Source: Torah Aura Bulletin Board
Idie Benjamin and Dale Sides Cooperman reflect on how we sometimes get derailed from our central goals while working at preparing our school children for Passover. We often spend a great deal of time talking about Passover & its mitzvoth rather than actually experiencing them with our students. They follow with some great examples of how to shift to a real effective experiential Passover curriculum.
They begin their reflection with some meaningful questions:
- What does it mean for a young child to be ready for Passover?
- What are we doing?
- Why are we doing it?
- What are the enduring understandings for this class of children at this chronological and developmental age, and with these particular interests?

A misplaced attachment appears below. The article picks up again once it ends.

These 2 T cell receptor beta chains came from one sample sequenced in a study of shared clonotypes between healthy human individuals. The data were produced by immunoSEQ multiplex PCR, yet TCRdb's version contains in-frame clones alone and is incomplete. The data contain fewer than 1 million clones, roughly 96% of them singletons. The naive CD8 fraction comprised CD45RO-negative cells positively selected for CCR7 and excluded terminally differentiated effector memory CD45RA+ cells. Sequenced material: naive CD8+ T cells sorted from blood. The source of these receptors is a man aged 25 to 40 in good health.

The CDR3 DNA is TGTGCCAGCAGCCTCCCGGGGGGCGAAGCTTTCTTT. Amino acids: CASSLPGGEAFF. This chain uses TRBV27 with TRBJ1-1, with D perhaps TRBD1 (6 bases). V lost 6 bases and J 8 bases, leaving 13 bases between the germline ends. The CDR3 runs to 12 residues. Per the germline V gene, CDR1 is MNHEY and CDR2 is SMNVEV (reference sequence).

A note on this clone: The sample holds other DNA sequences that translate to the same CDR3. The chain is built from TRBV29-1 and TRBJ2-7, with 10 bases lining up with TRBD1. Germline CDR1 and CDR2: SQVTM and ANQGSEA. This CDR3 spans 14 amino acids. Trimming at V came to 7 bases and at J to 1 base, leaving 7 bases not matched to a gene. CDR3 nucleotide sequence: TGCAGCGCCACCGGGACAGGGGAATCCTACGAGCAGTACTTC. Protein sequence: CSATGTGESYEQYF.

- How will it all connect and make sense with their lives outside of school?
- In all the telling and rehearsing and making, have we considered what Pesach is really about?
They follow up with good suggestions for dealing with matzah, karpas, charoset and the Ten Plagues by creating meaningful experiences.
"What children learn “about” is not as important as the enduring understandings and the relevance of the meaning they make in the present. Experience is not the best teacher; it is the only teacher (Bev Bos). Help children to create meaning by thoughtfully providing meaningful experiences. Help them to understand what it means when we say that we all went out of Egypt."
Read their post on the Torah Aura Bulletin Board.